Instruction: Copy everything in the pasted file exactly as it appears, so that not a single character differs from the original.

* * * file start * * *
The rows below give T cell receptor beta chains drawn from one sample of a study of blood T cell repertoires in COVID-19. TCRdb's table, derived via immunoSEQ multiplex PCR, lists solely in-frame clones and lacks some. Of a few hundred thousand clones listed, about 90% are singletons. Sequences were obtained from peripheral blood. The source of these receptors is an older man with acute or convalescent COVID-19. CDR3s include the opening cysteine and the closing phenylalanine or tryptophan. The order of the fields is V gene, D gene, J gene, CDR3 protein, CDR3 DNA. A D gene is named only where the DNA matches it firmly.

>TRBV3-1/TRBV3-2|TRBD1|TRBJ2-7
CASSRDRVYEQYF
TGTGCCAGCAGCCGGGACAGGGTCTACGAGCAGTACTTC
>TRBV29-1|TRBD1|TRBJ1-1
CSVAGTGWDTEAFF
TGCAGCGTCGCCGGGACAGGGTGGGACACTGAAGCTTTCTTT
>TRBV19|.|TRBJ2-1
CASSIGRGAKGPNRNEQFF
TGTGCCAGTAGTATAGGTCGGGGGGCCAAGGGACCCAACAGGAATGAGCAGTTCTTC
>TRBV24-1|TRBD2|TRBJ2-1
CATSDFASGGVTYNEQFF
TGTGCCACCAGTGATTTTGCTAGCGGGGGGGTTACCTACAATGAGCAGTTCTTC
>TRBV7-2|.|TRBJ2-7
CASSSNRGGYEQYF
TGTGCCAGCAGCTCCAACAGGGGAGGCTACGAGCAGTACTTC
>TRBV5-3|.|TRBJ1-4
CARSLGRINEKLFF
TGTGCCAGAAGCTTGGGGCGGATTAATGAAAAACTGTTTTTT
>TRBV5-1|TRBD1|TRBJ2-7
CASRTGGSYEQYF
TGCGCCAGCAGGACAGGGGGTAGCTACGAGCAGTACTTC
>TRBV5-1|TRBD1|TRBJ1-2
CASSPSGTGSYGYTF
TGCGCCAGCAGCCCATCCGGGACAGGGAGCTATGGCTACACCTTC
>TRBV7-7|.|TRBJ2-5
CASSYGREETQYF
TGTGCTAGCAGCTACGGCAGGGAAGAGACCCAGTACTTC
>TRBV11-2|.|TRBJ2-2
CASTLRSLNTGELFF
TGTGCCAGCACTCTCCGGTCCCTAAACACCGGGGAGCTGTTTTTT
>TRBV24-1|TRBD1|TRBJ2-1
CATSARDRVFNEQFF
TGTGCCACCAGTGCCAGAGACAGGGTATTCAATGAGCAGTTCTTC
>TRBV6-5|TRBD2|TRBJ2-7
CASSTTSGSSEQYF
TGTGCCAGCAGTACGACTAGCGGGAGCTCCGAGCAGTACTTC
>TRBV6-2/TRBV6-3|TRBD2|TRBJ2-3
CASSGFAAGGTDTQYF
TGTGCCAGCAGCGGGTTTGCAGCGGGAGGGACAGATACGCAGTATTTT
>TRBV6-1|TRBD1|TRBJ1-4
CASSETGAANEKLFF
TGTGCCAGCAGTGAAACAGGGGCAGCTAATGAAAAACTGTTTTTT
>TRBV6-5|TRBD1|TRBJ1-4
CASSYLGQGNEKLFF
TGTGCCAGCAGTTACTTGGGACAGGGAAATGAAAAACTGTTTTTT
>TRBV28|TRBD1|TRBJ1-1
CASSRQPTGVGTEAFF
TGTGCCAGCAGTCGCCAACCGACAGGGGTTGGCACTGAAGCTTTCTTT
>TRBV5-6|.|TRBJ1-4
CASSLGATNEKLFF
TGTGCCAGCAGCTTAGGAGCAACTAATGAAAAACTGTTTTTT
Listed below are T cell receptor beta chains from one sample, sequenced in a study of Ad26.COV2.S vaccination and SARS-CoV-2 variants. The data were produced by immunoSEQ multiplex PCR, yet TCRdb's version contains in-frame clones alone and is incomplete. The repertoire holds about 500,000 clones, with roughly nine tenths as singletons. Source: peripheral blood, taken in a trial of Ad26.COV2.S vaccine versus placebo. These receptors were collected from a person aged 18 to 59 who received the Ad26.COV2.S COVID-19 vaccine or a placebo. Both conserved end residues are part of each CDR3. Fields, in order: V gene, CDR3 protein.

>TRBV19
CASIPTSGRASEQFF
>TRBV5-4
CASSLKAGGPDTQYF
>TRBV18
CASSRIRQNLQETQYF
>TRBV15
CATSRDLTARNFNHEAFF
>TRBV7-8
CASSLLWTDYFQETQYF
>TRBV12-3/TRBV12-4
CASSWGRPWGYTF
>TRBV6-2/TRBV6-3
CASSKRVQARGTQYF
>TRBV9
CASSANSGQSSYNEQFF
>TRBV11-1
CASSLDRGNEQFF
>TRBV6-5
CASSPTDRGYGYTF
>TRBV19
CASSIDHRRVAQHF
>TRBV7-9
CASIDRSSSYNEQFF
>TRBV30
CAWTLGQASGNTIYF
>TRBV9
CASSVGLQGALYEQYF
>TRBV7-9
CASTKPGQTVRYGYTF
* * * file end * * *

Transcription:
The rows below give T cell receptor beta chains drawn from one sample of a study of blood T cell repertoires in COVID-19. TCRdb's table, derived via immunoSEQ multiplex PCR, lists solely in-frame clones and lacks some. Of a few hundred thousand clones listed, about 90% are singletons. Sequences were obtained from peripheral blood. The source of these receptors is an older man with acute or convalescent COVID-19. CDR3s include the opening cysteine and the closing phenylalanine or tryptophan. The order of the fields is V gene, D gene, J gene, CDR3 protein, CDR3 DNA. A D gene is named only where the DNA matches it firmly.

>TRBV3-1/TRBV3-2|TRBD1|TRBJ2-7
CASSRDRVYEQYF
TGTGCCAGCAGCCGGGACAGGGTCTACGAGCAGTACTTC
>TRBV29-1|TRBD1|TRBJ1-1
CSVAGTGWDTEAFF
TGCAGCGTCGCCGGGACAGGGTGGGACACTGAAGCTTTCTTT
>TRBV19|.|TRBJ2-1
CASSIGRGAKGPNRNEQFF
TGTGCCAGTAGTATAGGTCGGGGGGCCAAGGGACCCAACAGGAATGAGCAGTTCTTC
>TRBV24-1|TRBD2|TRBJ2-1
CATSDFASGGVTYNEQFF
TGTGCCACCAGTGATTTTGCTAGCGGGGGGGTTACCTACAATGAGCAGTTCTTC
>TRBV7-2|.|TRBJ2-7
CASSSNRGGYEQYF
TGTGCCAGCAGCTCCAACAGGGGAGGCTACGAGCAGTACTTC
>TRBV5-3|.|TRBJ1-4
CARSLGRINEKLFF
TGTGCCAGAAGCTTGGGGCGGATTAATGAAAAACTGTTTTTT
>TRBV5-1|TRBD1|TRBJ2-7
CASRTGGSYEQYF
TGCGCCAGCAGGACAGGGGGTAGCTACGAGCAGTACTTC
>TRBV5-1|TRBD1|TRBJ1-2
CASSPSGTGSYGYTF
TGCGCCAGCAGCCCATCCGGGACAGGGAGCTATGGCTACACCTTC
>TRBV7-7|.|TRBJ2-5
CASSYGREETQYF
TGTGCTAGCAGCTACGGCAGGGAAGAGACCCAGTACTTC
>TRBV11-2|.|TRBJ2-2
CASTLRSLNTGELFF
TGTGCCAGCACTCTCCGGTCCCTAAACACCGGGGAGCTGTTTTTT
>TRBV24-1|TRBD1|TRBJ2-1
CATSARDRVFNEQFF
TGTGCCACCAGTGCCAGAGACAGGGTATTCAATGAGCAGTTCTTC
>TRBV6-5|TRBD2|TRBJ2-7
CASSTTSGSSEQYF
TGTGCCAGCAGTACGACTAGCGGGAGCTCCGAGCAGTACTTC
>TRBV6-2/TRBV6-3|TRBD2|TRBJ2-3
CASSGFAAGGTDTQYF
TGTGCCAGCAGCGGGTTTGCAGCGGGAGGGACAGATACGCAGTATTTT
>TRBV6-1|TRBD1|TRBJ1-4
CASSETGAANEKLFF
TGTGCCAGCAGTGAAACAGGGGCAGCTAATGAAAAACTGTTTTTT
>TRBV6-5|TRBD1|TRBJ1-4
CASSYLGQGNEKLFF
TGTGCCAGCAGTTACTTGGGACAGGGAAATGAAAAACTGTTTTTT
>TRBV28|TRBD1|TRBJ1-1
CASSRQPTGVGTEAFF
TGTGCCAGCAGTCGCCAACCGACAGGGGTTGGCACTGAAGCTTTCTTT
>TRBV5-6|.|TRBJ1-4
CASSLGATNEKLFF
TGTGCCAGCAGCTTAGGAGCAACTAATGAAAAACTGTTTTTT
Listed below are T cell receptor beta chains from one sample, sequenced in a study of Ad26.COV2.S vaccination and SARS-CoV-2 variants. The data were produced by immunoSEQ multiplex PCR, yet TCRdb's version contains in-frame clones alone and is incomplete. The repertoire holds about 500,000 clones, with roughly nine tenths as singletons. Source: peripheral blood, taken in a trial of Ad26.COV2.S vaccine versus placebo. These receptors were collected from a person aged 18 to 59 who received the Ad26.COV2.S COVID-19 vaccine or a placebo. Both conserved end residues are part of each CDR3. Fields, in order: V gene, CDR3 protein.

>TRBV19
CASIPTSGRASEQFF
>TRBV5-4
CASSLKAGGPDTQYF
>TRBV18
CASSRIRQNLQETQYF
>TRBV15
CATSRDLTARNFNHEAFF
>TRBV7-8
CASSLLWTDYFQETQYF
>TRBV12-3/TRBV12-4
CASSWGRPWGYTF
>TRBV6-2/TRBV6-3
CASSKRVQARGTQYF
>TRBV9
CASSANSGQSSYNEQFF
>TRBV11-1
CASSLDRGNEQFF
>TRBV6-5
CASSPTDRGYGYTF
>TRBV19
CASSIDHRRVAQHF
>TRBV7-9
CASIDRSSSYNEQFF
>TRBV30
CAWTLGQASGNTIYF
>TRBV9
CASSVGLQGALYEQYF
>TRBV7-9
CASTKPGQTVRYGYTF